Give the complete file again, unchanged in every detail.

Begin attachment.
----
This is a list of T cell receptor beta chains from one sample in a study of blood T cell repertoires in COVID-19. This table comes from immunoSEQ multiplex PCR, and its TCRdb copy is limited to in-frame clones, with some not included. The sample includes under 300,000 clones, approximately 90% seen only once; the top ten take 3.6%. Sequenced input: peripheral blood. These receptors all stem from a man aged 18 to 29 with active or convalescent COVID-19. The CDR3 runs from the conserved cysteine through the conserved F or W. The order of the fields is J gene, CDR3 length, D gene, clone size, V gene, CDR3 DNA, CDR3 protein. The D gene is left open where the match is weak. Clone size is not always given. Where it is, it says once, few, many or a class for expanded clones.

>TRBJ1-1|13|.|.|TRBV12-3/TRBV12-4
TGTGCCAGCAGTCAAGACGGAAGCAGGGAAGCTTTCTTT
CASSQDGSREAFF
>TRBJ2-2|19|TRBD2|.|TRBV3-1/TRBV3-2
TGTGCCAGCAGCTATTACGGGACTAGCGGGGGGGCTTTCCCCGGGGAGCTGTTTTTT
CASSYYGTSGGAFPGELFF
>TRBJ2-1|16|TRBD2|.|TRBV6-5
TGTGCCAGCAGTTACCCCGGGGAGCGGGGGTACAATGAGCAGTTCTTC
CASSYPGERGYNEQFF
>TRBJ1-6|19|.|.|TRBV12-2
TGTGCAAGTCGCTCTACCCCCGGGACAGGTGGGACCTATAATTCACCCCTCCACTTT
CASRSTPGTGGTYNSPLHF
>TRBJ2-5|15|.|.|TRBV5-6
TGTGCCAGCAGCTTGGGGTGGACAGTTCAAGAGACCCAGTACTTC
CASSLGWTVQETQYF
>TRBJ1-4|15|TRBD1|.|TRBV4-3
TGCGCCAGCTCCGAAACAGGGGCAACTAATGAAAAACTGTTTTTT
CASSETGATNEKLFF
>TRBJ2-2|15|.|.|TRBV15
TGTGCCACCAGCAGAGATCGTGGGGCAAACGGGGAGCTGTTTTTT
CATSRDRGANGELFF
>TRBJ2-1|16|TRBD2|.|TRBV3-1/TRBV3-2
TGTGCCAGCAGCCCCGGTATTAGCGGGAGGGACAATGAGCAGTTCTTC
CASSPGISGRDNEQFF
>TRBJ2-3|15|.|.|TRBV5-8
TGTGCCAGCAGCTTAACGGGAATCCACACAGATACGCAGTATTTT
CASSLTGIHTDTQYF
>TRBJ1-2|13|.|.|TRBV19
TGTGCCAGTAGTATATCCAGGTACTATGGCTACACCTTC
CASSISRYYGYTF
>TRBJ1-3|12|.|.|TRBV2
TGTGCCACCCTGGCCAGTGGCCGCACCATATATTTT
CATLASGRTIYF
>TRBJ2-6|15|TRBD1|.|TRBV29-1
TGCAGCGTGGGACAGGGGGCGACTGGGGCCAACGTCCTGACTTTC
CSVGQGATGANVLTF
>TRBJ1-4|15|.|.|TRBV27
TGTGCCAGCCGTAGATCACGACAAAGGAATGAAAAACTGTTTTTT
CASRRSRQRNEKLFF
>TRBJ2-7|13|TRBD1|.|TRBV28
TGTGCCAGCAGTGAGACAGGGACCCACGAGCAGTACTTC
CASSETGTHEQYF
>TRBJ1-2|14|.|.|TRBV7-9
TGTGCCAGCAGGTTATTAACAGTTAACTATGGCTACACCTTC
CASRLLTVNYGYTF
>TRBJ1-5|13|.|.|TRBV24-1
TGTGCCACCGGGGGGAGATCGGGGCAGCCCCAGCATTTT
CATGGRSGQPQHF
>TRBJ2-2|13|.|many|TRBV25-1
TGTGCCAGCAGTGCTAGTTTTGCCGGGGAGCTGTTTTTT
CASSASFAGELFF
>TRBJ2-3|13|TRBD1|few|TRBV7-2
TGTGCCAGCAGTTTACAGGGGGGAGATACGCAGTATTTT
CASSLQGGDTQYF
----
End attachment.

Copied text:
This is a list of T cell receptor beta chains from one sample in a study of blood T cell repertoires in COVID-19. This table comes from immunoSEQ multiplex PCR, and its TCRdb copy is limited to in-frame clones, with some not included. The sample includes under 300,000 clones, approximately 90% seen only once; the top ten take 3.6%. Sequenced input: peripheral blood. These receptors all stem from a man aged 18 to 29 with active or convalescent COVID-19. The CDR3 runs from the conserved cysteine through the conserved F or W. The order of the fields is J gene, CDR3 length, D gene, clone size, V gene, CDR3 DNA, CDR3 protein. The D gene is left open where the match is weak. Clone size is not always given. Where it is, it says once, few, many or a class for expanded clones.

>TRBJ1-1|13|.|.|TRBV12-3/TRBV12-4
TGTGCCAGCAGTCAAGACGGAAGCAGGGAAGCTTTCTTT
CASSQDGSREAFF
>TRBJ2-2|19|TRBD2|.|TRBV3-1/TRBV3-2
TGTGCCAGCAGCTATTACGGGACTAGCGGGGGGGCTTTCCCCGGGGAGCTGTTTTTT
CASSYYGTSGGAFPGELFF
>TRBJ2-1|16|TRBD2|.|TRBV6-5
TGTGCCAGCAGTTACCCCGGGGAGCGGGGGTACAATGAGCAGTTCTTC
CASSYPGERGYNEQFF
>TRBJ1-6|19|.|.|TRBV12-2
TGTGCAAGTCGCTCTACCCCCGGGACAGGTGGGACCTATAATTCACCCCTCCACTTT
CASRSTPGTGGTYNSPLHF
>TRBJ2-5|15|.|.|TRBV5-6
TGTGCCAGCAGCTTGGGGTGGACAGTTCAAGAGACCCAGTACTTC
CASSLGWTVQETQYF
>TRBJ1-4|15|TRBD1|.|TRBV4-3
TGCGCCAGCTCCGAAACAGGGGCAACTAATGAAAAACTGTTTTTT
CASSETGATNEKLFF
>TRBJ2-2|15|.|.|TRBV15
TGTGCCACCAGCAGAGATCGTGGGGCAAACGGGGAGCTGTTTTTT
CATSRDRGANGELFF
>TRBJ2-1|16|TRBD2|.|TRBV3-1/TRBV3-2
TGTGCCAGCAGCCCCGGTATTAGCGGGAGGGACAATGAGCAGTTCTTC
CASSPGISGRDNEQFF
>TRBJ2-3|15|.|.|TRBV5-8
TGTGCCAGCAGCTTAACGGGAATCCACACAGATACGCAGTATTTT
CASSLTGIHTDTQYF
>TRBJ1-2|13|.|.|TRBV19
TGTGCCAGTAGTATATCCAGGTACTATGGCTACACCTTC
CASSISRYYGYTF
>TRBJ1-3|12|.|.|TRBV2
TGTGCCACCCTGGCCAGTGGCCGCACCATATATTTT
CATLASGRTIYF
>TRBJ2-6|15|TRBD1|.|TRBV29-1
TGCAGCGTGGGACAGGGGGCGACTGGGGCCAACGTCCTGACTTTC
CSVGQGATGANVLTF
>TRBJ1-4|15|.|.|TRBV27
TGTGCCAGCCGTAGATCACGACAAAGGAATGAAAAACTGTTTTTT
CASRRSRQRNEKLFF
>TRBJ2-7|13|TRBD1|.|TRBV28
TGTGCCAGCAGTGAGACAGGGACCCACGAGCAGTACTTC
CASSETGTHEQYF
>TRBJ1-2|14|.|.|TRBV7-9
TGTGCCAGCAGGTTATTAACAGTTAACTATGGCTACACCTTC
CASRLLTVNYGYTF
>TRBJ1-5|13|.|.|TRBV24-1
TGTGCCACCGGGGGGAGATCGGGGCAGCCCCAGCATTTT
CATGGRSGQPQHF
>TRBJ2-2|13|.|many|TRBV25-1
TGTGCCAGCAGTGCTAGTTTTGCCGGGGAGCTGTTTTTT
CASSASFAGELFF
>TRBJ2-3|13|TRBD1|few|TRBV7-2
TGTGCCAGCAGTTTACAGGGGGGAGATACGCAGTATTTT
CASSLQGGDTQYF